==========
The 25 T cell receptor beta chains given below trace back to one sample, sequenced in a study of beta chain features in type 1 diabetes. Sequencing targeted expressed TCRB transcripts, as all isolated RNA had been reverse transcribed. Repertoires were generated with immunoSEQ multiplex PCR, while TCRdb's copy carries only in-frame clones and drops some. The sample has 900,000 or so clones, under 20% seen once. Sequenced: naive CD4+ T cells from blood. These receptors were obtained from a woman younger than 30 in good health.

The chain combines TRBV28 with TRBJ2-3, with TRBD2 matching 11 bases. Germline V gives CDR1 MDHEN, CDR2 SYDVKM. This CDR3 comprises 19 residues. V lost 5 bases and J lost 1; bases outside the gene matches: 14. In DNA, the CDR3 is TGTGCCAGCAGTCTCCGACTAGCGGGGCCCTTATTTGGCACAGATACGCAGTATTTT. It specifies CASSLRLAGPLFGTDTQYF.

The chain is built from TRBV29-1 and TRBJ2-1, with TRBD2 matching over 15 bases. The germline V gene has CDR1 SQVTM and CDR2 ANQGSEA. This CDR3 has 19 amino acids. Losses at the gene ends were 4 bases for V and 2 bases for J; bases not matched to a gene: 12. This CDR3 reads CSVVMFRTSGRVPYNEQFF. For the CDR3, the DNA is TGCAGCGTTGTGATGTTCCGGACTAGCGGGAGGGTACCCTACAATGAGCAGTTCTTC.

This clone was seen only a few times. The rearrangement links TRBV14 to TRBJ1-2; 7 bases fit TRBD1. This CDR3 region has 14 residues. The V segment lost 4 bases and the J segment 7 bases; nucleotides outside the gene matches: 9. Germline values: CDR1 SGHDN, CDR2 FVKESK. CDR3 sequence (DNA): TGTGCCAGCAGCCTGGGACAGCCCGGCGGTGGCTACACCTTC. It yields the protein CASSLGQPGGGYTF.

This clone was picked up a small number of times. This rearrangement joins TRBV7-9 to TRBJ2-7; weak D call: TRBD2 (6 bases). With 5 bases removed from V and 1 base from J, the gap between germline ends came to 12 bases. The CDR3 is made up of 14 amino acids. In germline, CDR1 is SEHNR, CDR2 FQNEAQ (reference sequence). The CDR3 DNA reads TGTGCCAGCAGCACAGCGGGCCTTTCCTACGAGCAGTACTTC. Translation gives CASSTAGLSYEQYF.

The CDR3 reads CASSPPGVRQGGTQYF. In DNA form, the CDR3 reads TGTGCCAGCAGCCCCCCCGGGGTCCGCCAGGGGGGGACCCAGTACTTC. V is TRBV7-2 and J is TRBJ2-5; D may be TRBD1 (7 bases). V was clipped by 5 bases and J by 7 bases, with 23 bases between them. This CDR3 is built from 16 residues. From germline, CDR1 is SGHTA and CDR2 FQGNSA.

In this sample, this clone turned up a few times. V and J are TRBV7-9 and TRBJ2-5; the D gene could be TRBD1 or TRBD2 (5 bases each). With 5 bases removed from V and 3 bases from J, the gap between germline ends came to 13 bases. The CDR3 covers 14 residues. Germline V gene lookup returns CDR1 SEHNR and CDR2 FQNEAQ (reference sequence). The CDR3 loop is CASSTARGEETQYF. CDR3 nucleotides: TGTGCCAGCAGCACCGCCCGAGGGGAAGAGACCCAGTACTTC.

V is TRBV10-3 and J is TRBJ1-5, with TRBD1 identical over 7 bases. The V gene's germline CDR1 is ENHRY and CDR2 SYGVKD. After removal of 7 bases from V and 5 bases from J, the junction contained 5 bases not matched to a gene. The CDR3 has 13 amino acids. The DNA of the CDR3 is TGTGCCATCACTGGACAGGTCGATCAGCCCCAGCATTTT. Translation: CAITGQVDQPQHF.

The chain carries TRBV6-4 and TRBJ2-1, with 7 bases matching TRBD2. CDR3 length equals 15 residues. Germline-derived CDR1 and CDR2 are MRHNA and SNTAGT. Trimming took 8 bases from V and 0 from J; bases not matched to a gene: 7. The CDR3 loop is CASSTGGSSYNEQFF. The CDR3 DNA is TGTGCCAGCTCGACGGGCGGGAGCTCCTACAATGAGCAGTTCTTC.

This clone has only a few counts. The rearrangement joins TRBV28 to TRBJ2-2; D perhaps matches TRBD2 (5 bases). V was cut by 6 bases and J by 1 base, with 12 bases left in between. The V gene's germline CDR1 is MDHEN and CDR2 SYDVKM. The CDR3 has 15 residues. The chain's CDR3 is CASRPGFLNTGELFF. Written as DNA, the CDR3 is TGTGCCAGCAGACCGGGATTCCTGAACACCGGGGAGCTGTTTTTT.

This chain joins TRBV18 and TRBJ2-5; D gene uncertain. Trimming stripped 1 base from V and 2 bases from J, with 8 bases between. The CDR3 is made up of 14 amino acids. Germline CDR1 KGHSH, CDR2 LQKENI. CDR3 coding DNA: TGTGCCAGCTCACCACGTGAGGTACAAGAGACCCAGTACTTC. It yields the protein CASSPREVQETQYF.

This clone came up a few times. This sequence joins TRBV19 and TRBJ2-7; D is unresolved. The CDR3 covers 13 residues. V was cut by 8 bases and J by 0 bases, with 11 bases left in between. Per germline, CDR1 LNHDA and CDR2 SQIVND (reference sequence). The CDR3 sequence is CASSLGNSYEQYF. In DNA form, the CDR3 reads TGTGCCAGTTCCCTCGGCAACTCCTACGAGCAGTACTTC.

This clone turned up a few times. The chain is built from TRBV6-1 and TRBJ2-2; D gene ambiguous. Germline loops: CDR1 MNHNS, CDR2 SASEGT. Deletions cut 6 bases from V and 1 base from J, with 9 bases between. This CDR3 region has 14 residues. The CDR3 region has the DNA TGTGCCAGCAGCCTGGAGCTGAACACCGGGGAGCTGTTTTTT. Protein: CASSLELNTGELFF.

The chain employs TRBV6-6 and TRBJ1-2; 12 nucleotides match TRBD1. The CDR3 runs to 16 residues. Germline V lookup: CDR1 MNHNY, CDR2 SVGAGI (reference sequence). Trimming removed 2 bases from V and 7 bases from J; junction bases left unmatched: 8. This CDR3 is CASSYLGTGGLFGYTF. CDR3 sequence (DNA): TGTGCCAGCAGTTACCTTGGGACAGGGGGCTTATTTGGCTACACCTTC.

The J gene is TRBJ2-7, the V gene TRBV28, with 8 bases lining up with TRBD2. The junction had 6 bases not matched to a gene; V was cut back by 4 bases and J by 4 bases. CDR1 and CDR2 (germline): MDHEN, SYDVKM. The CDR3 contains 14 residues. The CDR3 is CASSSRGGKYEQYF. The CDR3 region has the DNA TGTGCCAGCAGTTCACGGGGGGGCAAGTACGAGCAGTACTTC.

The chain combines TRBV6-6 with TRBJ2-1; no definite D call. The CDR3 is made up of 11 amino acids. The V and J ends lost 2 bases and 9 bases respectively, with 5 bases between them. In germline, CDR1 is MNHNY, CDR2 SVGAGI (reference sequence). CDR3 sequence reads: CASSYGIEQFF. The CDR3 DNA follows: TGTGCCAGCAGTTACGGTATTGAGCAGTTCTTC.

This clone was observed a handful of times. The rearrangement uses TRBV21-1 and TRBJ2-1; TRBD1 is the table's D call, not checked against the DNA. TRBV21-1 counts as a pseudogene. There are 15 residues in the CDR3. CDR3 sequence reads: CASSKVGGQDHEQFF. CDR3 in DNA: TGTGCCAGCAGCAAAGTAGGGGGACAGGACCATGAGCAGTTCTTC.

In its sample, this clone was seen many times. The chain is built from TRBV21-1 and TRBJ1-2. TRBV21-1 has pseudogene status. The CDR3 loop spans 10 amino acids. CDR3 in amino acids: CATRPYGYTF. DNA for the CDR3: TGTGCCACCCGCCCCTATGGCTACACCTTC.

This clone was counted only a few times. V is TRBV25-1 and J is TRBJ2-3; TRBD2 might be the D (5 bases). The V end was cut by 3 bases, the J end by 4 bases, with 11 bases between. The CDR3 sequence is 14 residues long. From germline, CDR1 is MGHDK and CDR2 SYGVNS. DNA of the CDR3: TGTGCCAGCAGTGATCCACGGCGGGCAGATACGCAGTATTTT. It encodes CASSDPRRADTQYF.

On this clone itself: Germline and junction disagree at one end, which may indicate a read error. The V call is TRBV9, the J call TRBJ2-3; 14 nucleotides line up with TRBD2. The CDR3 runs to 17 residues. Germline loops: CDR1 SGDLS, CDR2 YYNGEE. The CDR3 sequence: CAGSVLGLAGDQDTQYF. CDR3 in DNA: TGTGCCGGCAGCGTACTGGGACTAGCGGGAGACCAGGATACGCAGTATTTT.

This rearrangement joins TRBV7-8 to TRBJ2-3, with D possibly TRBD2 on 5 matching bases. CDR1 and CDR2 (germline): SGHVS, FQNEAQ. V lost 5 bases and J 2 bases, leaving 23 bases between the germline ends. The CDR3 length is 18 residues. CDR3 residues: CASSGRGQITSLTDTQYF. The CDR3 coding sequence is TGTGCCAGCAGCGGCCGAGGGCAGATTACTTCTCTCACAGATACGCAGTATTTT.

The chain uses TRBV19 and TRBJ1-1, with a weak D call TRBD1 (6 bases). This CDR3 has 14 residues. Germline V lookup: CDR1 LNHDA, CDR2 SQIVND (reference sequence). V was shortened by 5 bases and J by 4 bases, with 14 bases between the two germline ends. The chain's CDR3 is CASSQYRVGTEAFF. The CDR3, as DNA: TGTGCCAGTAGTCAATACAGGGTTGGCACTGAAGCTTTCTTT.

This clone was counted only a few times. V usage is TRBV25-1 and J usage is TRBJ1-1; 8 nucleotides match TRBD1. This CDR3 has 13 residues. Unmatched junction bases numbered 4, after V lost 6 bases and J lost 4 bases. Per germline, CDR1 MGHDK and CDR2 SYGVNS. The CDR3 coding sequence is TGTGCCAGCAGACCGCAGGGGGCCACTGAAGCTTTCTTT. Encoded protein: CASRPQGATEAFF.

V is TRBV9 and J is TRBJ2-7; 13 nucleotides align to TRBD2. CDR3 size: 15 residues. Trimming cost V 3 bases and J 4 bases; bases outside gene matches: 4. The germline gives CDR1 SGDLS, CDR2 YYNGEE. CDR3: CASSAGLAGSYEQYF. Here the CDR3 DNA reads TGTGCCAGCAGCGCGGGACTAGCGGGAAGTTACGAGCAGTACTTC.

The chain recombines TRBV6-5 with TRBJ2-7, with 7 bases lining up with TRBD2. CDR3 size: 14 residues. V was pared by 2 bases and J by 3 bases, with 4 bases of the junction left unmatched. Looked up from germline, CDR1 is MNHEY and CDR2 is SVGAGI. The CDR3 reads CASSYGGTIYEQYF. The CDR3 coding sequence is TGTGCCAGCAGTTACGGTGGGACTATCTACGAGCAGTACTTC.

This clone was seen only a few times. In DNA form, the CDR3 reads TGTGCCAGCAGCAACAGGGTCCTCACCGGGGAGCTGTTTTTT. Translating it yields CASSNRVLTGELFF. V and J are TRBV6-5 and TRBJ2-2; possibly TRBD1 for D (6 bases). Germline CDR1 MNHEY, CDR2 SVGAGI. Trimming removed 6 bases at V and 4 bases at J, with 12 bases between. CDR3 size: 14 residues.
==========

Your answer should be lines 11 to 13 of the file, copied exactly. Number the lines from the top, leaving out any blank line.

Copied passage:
This chain joins TRBV18 and TRBJ2-5; D gene uncertain. Trimming stripped 1 base from V and 2 bases from J, with 8 bases between. The CDR3 is made up of 14 amino acids. Germline CDR1 KGHSH, CDR2 LQKENI. CDR3 coding DNA: TGTGCCAGCTCACCACGTGAGGTACAAGAGACCCAGTACTTC. It yields the protein CASSPREVQETQYF.

This clone came up a few times. This sequence joins TRBV19 and TRBJ2-7; D is unresolved. The CDR3 covers 13 residues. V was cut by 8 bases and J by 0 bases, with 11 bases left in between. Per germline, CDR1 LNHDA and CDR2 SQIVND (reference sequence). The CDR3 sequence is CASSLGNSYEQYF. In DNA form, the CDR3 reads TGTGCCAGTTCCCTCGGCAACTCCTACGAGCAGTACTTC.

This clone turned up a few times. The chain is built from TRBV6-1 and TRBJ2-2; D gene ambiguous. Germline loops: CDR1 MNHNS, CDR2 SASEGT. Deletions cut 6 bases from V and 1 base from J, with 9 bases between. This CDR3 region has 14 residues. The CDR3 region has the DNA TGTGCCAGCAGCCTGGAGCTGAACACCGGGGAGCTGTTTTTT. Protein: CASSLELNTGELFF.